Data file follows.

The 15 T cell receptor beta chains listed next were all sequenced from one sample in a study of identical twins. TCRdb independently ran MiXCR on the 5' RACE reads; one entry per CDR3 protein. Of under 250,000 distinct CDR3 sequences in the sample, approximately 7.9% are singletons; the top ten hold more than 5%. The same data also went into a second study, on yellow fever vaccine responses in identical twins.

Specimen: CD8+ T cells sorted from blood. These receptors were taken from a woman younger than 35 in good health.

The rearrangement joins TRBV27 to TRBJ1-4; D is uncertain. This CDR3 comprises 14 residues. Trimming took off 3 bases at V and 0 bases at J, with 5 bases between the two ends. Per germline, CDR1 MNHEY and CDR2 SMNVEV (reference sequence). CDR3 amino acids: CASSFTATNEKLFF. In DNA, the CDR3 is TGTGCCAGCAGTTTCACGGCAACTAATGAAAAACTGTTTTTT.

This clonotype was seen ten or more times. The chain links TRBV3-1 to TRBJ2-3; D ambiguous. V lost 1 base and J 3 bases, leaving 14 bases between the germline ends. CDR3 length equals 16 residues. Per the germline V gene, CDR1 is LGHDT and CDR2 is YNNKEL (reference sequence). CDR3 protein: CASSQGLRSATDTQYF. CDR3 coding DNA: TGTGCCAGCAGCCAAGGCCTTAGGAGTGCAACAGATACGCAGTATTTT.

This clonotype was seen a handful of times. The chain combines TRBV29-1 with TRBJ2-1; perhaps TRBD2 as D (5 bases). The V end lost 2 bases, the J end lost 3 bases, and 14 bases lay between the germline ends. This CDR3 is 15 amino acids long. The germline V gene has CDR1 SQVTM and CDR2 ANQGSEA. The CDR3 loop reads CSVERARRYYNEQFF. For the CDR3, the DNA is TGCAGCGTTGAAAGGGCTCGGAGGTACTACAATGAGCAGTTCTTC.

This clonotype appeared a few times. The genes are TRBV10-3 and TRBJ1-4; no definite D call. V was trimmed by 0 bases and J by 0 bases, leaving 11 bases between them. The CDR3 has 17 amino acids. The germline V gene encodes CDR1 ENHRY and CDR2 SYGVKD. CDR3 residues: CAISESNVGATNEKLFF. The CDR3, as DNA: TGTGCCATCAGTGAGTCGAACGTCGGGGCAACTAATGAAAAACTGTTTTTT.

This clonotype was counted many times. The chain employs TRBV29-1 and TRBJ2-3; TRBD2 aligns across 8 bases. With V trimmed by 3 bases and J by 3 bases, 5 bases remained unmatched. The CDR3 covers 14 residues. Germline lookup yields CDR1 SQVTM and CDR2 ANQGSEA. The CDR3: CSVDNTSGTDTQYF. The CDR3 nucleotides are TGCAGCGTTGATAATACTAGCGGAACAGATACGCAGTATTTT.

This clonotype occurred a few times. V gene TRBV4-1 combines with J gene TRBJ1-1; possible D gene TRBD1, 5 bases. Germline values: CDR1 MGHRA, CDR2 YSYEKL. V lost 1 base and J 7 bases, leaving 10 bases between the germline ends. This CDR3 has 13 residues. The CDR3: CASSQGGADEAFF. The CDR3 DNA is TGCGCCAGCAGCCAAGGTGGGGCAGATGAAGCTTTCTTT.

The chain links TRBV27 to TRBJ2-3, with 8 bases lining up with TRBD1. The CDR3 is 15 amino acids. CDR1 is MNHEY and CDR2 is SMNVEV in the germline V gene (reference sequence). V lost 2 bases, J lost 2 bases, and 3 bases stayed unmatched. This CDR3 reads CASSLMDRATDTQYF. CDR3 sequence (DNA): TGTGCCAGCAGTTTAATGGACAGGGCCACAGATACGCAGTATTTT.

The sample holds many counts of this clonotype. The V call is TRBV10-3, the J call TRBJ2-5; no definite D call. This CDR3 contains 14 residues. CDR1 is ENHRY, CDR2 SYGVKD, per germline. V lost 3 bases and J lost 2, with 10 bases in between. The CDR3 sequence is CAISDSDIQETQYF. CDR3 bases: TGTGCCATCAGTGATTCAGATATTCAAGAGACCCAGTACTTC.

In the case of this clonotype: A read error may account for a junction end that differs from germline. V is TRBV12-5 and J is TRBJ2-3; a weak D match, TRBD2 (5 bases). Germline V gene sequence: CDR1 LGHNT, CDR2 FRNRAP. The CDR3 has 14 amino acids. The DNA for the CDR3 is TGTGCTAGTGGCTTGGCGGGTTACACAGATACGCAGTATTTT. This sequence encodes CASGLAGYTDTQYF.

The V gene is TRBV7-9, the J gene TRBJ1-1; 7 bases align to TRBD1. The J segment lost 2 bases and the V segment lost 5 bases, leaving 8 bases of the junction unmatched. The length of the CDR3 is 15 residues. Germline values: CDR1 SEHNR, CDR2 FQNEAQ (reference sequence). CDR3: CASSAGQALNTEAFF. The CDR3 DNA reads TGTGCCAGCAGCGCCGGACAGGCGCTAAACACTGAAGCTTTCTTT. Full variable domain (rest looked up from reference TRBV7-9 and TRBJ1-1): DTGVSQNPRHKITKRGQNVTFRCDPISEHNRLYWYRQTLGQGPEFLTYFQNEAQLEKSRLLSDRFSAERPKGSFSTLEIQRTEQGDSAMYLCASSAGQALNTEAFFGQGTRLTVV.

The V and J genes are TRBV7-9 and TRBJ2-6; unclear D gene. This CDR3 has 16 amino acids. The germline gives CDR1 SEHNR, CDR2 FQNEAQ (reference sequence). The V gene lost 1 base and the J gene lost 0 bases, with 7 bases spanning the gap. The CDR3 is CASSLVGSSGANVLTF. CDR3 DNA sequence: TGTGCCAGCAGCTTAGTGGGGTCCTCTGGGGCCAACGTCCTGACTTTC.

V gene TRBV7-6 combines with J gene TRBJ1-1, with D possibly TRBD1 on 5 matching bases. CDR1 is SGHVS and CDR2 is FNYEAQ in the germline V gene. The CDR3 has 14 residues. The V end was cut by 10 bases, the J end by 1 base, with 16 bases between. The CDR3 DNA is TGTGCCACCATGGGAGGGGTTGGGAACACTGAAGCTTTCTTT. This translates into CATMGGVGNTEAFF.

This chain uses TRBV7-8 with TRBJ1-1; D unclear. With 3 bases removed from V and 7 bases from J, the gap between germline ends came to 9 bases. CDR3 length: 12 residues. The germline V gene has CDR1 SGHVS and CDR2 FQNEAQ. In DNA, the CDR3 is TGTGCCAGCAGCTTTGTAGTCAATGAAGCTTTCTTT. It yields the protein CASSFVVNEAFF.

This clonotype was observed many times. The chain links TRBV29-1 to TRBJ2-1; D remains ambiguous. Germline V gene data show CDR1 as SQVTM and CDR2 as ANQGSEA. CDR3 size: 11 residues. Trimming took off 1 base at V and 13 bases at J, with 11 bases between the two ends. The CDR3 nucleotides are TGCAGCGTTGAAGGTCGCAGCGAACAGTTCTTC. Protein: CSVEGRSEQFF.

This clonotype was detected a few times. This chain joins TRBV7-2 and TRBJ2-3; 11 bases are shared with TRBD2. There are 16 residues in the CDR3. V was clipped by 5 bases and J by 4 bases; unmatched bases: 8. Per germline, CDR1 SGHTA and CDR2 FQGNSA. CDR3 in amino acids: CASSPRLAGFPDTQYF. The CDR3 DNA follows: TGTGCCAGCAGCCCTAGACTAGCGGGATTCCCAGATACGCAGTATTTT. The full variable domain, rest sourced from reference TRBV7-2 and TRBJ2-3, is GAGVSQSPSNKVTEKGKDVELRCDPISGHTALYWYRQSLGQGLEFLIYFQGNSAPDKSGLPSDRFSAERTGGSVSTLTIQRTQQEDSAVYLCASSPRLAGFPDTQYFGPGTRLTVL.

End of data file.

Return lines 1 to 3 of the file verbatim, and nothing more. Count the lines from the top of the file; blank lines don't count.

The 15 T cell receptor beta chains listed next were all sequenced from one sample in a study of identical twins. TCRdb independently ran MiXCR on the 5' RACE reads; one entry per CDR3 protein. Of under 250,000 distinct CDR3 sequences in the sample, approximately 7.9% are singletons; the top ten hold more than 5%. The same data also went into a second study, on yellow fever vaccine responses in identical twins.

Specimen: CD8+ T cells sorted from blood. These receptors were taken from a woman younger than 35 in good health.

The rearrangement joins TRBV27 to TRBJ1-4; D is uncertain. This CDR3 comprises 14 residues. Trimming took off 3 bases at V and 0 bases at J, with 5 bases between the two ends. Per germline, CDR1 MNHEY and CDR2 SMNVEV (reference sequence). CDR3 amino acids: CASSFTATNEKLFF. In DNA, the CDR3 is TGTGCCAGCAGTTTCACGGCAACTAATGAAAAACTGTTTTTT.